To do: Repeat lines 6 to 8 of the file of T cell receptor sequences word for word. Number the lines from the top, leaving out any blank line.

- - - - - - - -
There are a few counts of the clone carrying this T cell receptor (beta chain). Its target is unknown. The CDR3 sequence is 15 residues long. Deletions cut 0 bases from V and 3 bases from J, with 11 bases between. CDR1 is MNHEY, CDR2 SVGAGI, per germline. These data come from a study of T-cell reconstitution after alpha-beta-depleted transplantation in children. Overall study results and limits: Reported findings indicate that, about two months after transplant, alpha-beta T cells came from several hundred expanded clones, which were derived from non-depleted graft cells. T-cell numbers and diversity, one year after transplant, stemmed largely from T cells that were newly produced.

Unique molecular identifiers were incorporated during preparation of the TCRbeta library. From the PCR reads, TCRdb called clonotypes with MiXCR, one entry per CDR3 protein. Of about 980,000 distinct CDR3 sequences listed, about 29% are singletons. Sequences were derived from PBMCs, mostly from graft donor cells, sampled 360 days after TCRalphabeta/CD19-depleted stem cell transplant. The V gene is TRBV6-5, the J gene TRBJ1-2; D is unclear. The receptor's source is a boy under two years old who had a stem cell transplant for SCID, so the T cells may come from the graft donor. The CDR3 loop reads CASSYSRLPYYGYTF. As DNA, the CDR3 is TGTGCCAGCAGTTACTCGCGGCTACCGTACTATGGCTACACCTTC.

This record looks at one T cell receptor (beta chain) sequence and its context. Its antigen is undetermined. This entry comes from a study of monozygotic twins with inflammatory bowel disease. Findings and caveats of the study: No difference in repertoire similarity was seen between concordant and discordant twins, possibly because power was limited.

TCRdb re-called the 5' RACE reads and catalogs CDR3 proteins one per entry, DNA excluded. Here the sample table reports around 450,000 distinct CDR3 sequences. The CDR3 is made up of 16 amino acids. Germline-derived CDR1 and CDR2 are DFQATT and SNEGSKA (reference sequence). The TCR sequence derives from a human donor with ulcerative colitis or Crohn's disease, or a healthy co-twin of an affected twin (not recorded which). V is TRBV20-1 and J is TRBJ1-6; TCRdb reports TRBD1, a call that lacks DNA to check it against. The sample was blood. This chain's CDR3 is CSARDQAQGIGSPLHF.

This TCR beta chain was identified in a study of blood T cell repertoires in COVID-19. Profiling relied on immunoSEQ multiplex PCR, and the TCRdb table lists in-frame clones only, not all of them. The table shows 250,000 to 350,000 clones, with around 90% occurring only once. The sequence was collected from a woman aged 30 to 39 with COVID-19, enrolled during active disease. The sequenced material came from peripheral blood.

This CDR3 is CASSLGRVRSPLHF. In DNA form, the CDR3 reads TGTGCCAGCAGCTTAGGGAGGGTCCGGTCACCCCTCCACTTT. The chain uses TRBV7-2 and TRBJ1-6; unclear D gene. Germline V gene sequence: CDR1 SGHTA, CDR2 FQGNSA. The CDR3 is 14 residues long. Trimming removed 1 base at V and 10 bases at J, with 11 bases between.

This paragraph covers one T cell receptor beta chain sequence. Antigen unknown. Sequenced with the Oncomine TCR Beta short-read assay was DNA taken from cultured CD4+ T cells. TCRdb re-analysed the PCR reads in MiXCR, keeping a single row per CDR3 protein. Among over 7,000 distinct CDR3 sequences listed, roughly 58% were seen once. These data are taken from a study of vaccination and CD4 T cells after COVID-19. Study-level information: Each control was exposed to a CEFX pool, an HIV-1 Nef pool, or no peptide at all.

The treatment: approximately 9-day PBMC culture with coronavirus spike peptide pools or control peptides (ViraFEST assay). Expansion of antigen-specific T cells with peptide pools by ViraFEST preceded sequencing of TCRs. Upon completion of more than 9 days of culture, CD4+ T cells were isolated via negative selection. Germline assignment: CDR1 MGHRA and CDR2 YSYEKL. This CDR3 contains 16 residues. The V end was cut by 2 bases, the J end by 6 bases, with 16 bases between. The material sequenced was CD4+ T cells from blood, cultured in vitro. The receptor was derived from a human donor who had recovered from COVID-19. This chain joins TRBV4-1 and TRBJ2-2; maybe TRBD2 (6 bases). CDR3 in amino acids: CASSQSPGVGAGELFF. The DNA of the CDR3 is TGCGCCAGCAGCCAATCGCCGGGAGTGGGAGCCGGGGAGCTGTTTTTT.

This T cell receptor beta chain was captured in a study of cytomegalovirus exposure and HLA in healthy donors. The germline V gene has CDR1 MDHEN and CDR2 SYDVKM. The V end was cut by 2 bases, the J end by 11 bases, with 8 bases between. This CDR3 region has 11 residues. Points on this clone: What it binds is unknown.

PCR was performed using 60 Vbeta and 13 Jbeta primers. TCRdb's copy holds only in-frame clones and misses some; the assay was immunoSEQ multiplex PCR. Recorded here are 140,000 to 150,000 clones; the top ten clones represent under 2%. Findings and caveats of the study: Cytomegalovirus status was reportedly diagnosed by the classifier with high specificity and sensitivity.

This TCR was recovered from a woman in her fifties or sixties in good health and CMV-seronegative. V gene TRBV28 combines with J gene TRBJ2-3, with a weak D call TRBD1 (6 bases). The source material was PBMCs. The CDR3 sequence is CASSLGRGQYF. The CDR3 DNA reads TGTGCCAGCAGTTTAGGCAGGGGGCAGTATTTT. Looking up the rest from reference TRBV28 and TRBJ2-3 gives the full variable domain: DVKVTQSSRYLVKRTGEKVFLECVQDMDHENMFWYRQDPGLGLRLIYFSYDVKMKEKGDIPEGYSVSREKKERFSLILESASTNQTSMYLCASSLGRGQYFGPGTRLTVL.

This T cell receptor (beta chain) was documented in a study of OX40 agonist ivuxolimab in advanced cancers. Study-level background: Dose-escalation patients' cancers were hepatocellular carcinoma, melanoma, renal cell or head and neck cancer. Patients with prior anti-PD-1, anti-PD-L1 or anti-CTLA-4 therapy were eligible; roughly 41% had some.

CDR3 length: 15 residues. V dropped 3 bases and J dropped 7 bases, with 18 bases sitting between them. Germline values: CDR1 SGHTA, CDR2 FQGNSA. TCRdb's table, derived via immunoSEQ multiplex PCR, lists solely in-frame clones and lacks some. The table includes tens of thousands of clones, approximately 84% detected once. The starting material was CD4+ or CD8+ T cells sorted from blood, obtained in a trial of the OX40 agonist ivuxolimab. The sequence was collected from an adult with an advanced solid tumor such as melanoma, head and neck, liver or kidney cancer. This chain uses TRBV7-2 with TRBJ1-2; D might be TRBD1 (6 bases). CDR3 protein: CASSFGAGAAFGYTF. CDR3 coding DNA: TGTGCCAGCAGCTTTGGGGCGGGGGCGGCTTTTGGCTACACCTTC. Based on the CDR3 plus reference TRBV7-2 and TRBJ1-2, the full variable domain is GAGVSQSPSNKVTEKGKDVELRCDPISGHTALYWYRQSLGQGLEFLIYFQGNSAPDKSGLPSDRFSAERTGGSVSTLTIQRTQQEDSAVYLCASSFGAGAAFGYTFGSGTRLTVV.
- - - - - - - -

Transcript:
This CDR3 is CASSLGRVRSPLHF. In DNA form, the CDR3 reads TGTGCCAGCAGCTTAGGGAGGGTCCGGTCACCCCTCCACTTT. The chain uses TRBV7-2 and TRBJ1-6; unclear D gene. Germline V gene sequence: CDR1 SGHTA, CDR2 FQGNSA. The CDR3 is 14 residues long. Trimming removed 1 base at V and 10 bases at J, with 11 bases between.

This paragraph covers one T cell receptor beta chain sequence. Antigen unknown. Sequenced with the Oncomine TCR Beta short-read assay was DNA taken from cultured CD4+ T cells. TCRdb re-analysed the PCR reads in MiXCR, keeping a single row per CDR3 protein. Among over 7,000 distinct CDR3 sequences listed, roughly 58% were seen once. These data are taken from a study of vaccination and CD4 T cells after COVID-19. Study-level information: Each control was exposed to a CEFX pool, an HIV-1 Nef pool, or no peptide at all.

The treatment: approximately 9-day PBMC culture with coronavirus spike peptide pools or control peptides (ViraFEST assay). Expansion of antigen-specific T cells with peptide pools by ViraFEST preceded sequencing of TCRs. Upon completion of more than 9 days of culture, CD4+ T cells were isolated via negative selection. Germline assignment: CDR1 MGHRA and CDR2 YSYEKL. This CDR3 contains 16 residues. The V end was cut by 2 bases, the J end by 6 bases, with 16 bases between. The material sequenced was CD4+ T cells from blood, cultured in vitro. The receptor was derived from a human donor who had recovered from COVID-19. This chain joins TRBV4-1 and TRBJ2-2; maybe TRBD2 (6 bases). CDR3 in amino acids: CASSQSPGVGAGELFF. The DNA of the CDR3 is TGCGCCAGCAGCCAATCGCCGGGAGTGGGAGCCGGGGAGCTGTTTTTT.